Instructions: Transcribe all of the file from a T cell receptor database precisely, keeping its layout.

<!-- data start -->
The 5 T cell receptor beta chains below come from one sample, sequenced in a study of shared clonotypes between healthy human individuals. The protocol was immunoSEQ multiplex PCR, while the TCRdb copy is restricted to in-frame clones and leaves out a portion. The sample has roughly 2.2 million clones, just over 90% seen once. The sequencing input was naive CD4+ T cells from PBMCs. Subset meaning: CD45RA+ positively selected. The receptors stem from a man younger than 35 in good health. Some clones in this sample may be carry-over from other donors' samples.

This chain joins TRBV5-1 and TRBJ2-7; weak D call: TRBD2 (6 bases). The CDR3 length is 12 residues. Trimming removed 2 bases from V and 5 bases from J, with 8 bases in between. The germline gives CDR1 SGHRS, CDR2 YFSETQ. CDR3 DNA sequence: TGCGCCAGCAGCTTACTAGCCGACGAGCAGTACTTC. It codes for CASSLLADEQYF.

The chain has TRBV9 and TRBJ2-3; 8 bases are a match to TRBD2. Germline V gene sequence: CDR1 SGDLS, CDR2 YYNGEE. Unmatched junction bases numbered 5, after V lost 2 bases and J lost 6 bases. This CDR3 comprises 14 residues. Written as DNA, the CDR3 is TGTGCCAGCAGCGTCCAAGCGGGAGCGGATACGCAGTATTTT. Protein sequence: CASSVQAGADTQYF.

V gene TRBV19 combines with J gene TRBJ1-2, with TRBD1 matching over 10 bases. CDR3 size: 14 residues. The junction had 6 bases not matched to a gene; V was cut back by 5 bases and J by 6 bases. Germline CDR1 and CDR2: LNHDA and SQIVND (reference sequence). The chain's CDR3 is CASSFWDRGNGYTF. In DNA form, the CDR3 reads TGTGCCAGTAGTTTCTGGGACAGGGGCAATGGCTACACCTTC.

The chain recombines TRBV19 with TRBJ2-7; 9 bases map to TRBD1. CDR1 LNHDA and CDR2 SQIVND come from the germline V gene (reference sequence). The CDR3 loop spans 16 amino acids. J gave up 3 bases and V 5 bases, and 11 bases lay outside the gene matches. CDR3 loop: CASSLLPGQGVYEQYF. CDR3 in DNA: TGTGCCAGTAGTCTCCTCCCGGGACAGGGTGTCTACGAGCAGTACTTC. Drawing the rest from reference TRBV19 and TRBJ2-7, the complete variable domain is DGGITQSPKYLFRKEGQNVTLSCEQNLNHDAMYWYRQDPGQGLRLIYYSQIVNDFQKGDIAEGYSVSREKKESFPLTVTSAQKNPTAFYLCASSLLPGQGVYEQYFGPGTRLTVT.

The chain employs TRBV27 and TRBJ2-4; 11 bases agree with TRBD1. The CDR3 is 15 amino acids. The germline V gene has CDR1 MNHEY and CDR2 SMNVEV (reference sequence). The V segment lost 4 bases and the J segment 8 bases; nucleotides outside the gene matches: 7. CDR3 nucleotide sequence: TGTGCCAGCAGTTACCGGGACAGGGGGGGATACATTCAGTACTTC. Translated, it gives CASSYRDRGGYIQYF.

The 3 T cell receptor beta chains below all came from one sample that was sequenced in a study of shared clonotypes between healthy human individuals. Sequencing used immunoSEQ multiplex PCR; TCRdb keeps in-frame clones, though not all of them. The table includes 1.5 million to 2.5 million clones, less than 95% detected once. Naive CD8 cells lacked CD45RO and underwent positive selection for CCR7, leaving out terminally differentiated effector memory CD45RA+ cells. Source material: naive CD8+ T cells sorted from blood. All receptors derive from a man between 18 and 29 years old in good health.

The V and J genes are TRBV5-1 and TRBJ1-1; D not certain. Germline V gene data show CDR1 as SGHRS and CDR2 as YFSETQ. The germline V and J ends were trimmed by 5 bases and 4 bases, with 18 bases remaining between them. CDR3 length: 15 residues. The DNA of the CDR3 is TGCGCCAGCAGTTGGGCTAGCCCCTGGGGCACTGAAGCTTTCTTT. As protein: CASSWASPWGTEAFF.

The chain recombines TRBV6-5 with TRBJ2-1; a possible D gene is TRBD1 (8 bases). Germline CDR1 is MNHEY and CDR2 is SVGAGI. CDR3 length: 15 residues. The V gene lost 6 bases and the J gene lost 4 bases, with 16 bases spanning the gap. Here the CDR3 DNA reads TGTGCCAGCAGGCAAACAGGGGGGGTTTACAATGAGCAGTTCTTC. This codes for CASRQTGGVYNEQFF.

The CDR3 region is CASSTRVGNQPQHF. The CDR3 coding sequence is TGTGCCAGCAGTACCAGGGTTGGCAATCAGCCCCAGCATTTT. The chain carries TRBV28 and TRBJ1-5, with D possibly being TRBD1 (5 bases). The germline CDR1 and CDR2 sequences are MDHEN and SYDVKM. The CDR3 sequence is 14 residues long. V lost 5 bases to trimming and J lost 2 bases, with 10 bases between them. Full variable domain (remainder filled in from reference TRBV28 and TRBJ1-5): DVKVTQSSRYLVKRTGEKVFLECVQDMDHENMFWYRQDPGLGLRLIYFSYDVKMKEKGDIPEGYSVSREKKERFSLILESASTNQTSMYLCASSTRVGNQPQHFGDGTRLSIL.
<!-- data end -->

The 5 T cell receptor beta chains below come from one sample, sequenced in a study of shared clonotypes between healthy human individuals. The protocol was immunoSEQ multiplex PCR, while the TCRdb copy is restricted to in-frame clones and leaves out a portion. The sample has roughly 2.2 million clones, just over 90% seen once. The sequencing input was naive CD4+ T cells from PBMCs. Subset meaning: CD45RA+ positively selected. The receptors stem from a man younger than 35 in good health. Some clones in this sample may be carry-over from other donors' samples.

This chain joins TRBV5-1 and TRBJ2-7; weak D call: TRBD2 (6 bases). The CDR3 length is 12 residues. Trimming removed 2 bases from V and 5 bases from J, with 8 bases in between. The germline gives CDR1 SGHRS, CDR2 YFSETQ. CDR3 DNA sequence: TGCGCCAGCAGCTTACTAGCCGACGAGCAGTACTTC. It codes for CASSLLADEQYF.

The chain has TRBV9 and TRBJ2-3; 8 bases are a match to TRBD2. Germline V gene sequence: CDR1 SGDLS, CDR2 YYNGEE. Unmatched junction bases numbered 5, after V lost 2 bases and J lost 6 bases. This CDR3 comprises 14 residues. Written as DNA, the CDR3 is TGTGCCAGCAGCGTCCAAGCGGGAGCGGATACGCAGTATTTT. Protein sequence: CASSVQAGADTQYF.

V gene TRBV19 combines with J gene TRBJ1-2, with TRBD1 matching over 10 bases. CDR3 size: 14 residues. The junction had 6 bases not matched to a gene; V was cut back by 5 bases and J by 6 bases. Germline CDR1 and CDR2: LNHDA and SQIVND (reference sequence). The chain's CDR3 is CASSFWDRGNGYTF. In DNA form, the CDR3 reads TGTGCCAGTAGTTTCTGGGACAGGGGCAATGGCTACACCTTC.

The chain recombines TRBV19 with TRBJ2-7; 9 bases map to TRBD1. CDR1 LNHDA and CDR2 SQIVND come from the germline V gene (reference sequence). The CDR3 loop spans 16 amino acids. J gave up 3 bases and V 5 bases, and 11 bases lay outside the gene matches. CDR3 loop: CASSLLPGQGVYEQYF. CDR3 in DNA: TGTGCCAGTAGTCTCCTCCCGGGACAGGGTGTCTACGAGCAGTACTTC. Drawing the rest from reference TRBV19 and TRBJ2-7, the complete variable domain is DGGITQSPKYLFRKEGQNVTLSCEQNLNHDAMYWYRQDPGQGLRLIYYSQIVNDFQKGDIAEGYSVSREKKESFPLTVTSAQKNPTAFYLCASSLLPGQGVYEQYFGPGTRLTVT.

The chain employs TRBV27 and TRBJ2-4; 11 bases agree with TRBD1. The CDR3 is 15 amino acids. The germline V gene has CDR1 MNHEY and CDR2 SMNVEV (reference sequence). The V segment lost 4 bases and the J segment 8 bases; nucleotides outside the gene matches: 7. CDR3 nucleotide sequence: TGTGCCAGCAGTTACCGGGACAGGGGGGGATACATTCAGTACTTC. Translated, it gives CASSYRDRGGYIQYF.

The 3 T cell receptor beta chains below all came from one sample that was sequenced in a study of shared clonotypes between healthy human individuals. Sequencing used immunoSEQ multiplex PCR; TCRdb keeps in-frame clones, though not all of them. The table includes 1.5 million to 2.5 million clones, less than 95% detected once. Naive CD8 cells lacked CD45RO and underwent positive selection for CCR7, leaving out terminally differentiated effector memory CD45RA+ cells. Source material: naive CD8+ T cells sorted from blood. All receptors derive from a man between 18 and 29 years old in good health.

The V and J genes are TRBV5-1 and TRBJ1-1; D not certain. Germline V gene data show CDR1 as SGHRS and CDR2 as YFSETQ. The germline V and J ends were trimmed by 5 bases and 4 bases, with 18 bases remaining between them. CDR3 length: 15 residues. The DNA of the CDR3 is TGCGCCAGCAGTTGGGCTAGCCCCTGGGGCACTGAAGCTTTCTTT. As protein: CASSWASPWGTEAFF.

The chain recombines TRBV6-5 with TRBJ2-1; a possible D gene is TRBD1 (8 bases). Germline CDR1 is MNHEY and CDR2 is SVGAGI. CDR3 length: 15 residues. The V gene lost 6 bases and the J gene lost 4 bases, with 16 bases spanning the gap. Here the CDR3 DNA reads TGTGCCAGCAGGCAAACAGGGGGGGTTTACAATGAGCAGTTCTTC. This codes for CASRQTGGVYNEQFF.

The CDR3 region is CASSTRVGNQPQHF. The CDR3 coding sequence is TGTGCCAGCAGTACCAGGGTTGGCAATCAGCCCCAGCATTTT. The chain carries TRBV28 and TRBJ1-5, with D possibly being TRBD1 (5 bases). The germline CDR1 and CDR2 sequences are MDHEN and SYDVKM. The CDR3 sequence is 14 residues long. V lost 5 bases to trimming and J lost 2 bases, with 10 bases between them. Full variable domain (remainder filled in from reference TRBV28 and TRBJ1-5): DVKVTQSSRYLVKRTGEKVFLECVQDMDHENMFWYRQDPGLGLRLIYFSYDVKMKEKGDIPEGYSVSREKKERFSLILESASTNQTSMYLCASSTRVGNQPQHFGDGTRLSIL.